I’ve been working pretty flat out recently trying to resurrect the effects of a large API change on our Excel Add-in. We’ve changed the signature, return types and behaviour of API in a more intuitive way. This means that I’ve had to refactor all client code that expected the old way of things. This in itself actually was not the hard part, the hard part was actually fixing our tests.

One of the ways we ensure that our functionality is doing what we expect it to do, is that we test it by assessing before and after states of certain pieces of code. This ensures that that functionality hasn’t changed those expectations. We use Moq to do this. So basically we’ve got test coverage for most of our functionality, and these things have an absolute cadenza when these types of API changes happen.

The most interesting problem I had recently was around the mocking nature of these tests. A basic testing principle described above is further complicated when your functionality that you are testing does something behind the scenes that relies on being ‘online’ or ‘in production’ or connecting to a database somewhere. These are all things that you don’t want to have when you’re testing some piece of functionality(which has this dependency). So we can ‘mock out’ that piece of work, and continue to test everything else.

Mocking will allow one to have a say in what happens when that dependency(say fetching data from an API or database) is reached. In most cases you’ll tell it not to go and fetch the data, but rather you’ll instruct it to think its going to fetch the data and give it ‘mock’ data and it’ll use that moving forward, thinking that it had happily gone and fetch the data live from the database/internet.

The data that you faked is used to it is just to get by that external dependency(say to call out to the internet/database), to get past that point in the functionality, then the mocked data is used throughout the functionality under test. We provide this fake data before the test and ensure that our expectations about the test and perhaps how its affected that test data are still in place after the functionality run.

So the particular problem I’ve recently had was to resolve an issue whereyby I’d need to Mock out an API request but its a API request thats quite odd. It contains a function as a parameter. I need not to entirely mock out the entire function, but to do so but still have the function parameter run and me mock that. Huh? – how bizarre. Have a look:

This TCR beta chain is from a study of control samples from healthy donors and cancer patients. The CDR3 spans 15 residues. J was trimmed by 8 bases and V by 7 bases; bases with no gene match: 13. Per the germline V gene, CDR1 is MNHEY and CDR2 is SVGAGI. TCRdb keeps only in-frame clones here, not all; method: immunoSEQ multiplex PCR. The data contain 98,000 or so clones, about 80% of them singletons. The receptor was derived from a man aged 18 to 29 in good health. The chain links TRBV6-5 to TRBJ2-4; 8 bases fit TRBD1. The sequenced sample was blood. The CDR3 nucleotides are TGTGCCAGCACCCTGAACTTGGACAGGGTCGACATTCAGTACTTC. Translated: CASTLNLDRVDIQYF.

This is the call to mock, or at least its signature - see the Action<IMeta> call as a parameter. I dont want to mock that out completely...

public delegate void GetPortfoliocallSignature(
Scope scope,
Code portfolioId, 
DateTimeOffset? effectiveDate, 
AsAtPredicate asAt, 
Action<IMeta> getMeta);

And this is how it gets called internally, within the test:

IMeta portfolioMeta = null;

var results = PortfoliosHttpClient.ListPortfolios(
scope,
ParamUtils.GetDate(effectiveDate).ToDateTimeOffSet(), ParamUtils.GetDate(asAt).ToAsAtPredicate(),
getMeta: meta => portfolioMeta = meta);

This basically is a call that goes a fetches some data from the API(ListPortfolios), now i dont want that to go and do that when I’m testing, so I’ll mock this call to return/fetch some fake data. Problem is that there a Action<data> parameter which is responsible for setting a variable, prior to this call. I still need that variable to be set by this call but I’m mocking the entire function out, effectively removing the effects of this call entirely during test(even the Action paramter which would normally be run) – and replacing it with a mock call.

This unfortunately causes that parameter never to be evaluated and my variable(portfolioMeta) is never set – its always null. I’d like to set it to fake data too so it sets my variable and also the effects of the entire function (ListPortfolio) need to be mocked also. This is how it can be done:

 var mockPortfoliosClient = new Mock<IPortfoliosClient>(MockBehavior.Strict);
mockPortfoliosClient.Setup(x => x.GetPortfolio(
TestScope.Scope,
portfolio.Id.Code,
null,
AsAtPredicate.Latest,
It.IsAny<Action<IMeta>>()))
.Callback(new GetPortfoliocallSignature((scope, id, date, at, meta) => meta(TestData.Meta.DummyMeta)))
.Returns(ResponseHelper.CreatePortfolioResponse(portfolio, details, new PortfolioPropertiesDto{Properties = properties}));

Mock out the main ListPortfolios function, but get a call when you do, and then you can influence the mocking of that call, including setting the Action parameter to provide always mocked data via the call to:

=> meta(TestData.Meta.DummyMeta))

Which basically says, I'll provide a mocked version of the action parameter function, so anyone calling the overall function (our test) will have a my mock Action function run and in this case, that mock function will  provide mocked data to the outside world instead of not running at all. Its a fairly complicated scenario to explain...but I'll try.

This means that when the full mocked call is about to be mocked, it allows a call back to be called which I subscribe to, and this allows me to intercept the mocking out of the call and more importantly influence the invocation, including mocking the parameter with a version of Action<data>. I can do this and  always returns mock data and so always sets the variable to this mock data over and above mocking this entire API call.

You can do this with Moq's .Callback() function which as explained allows me to influence the call to Action<IMeta> meta and at the same time, then mock out the call to GetPortfolioFolio entirely and mock its response.

That’s pretty nifty.


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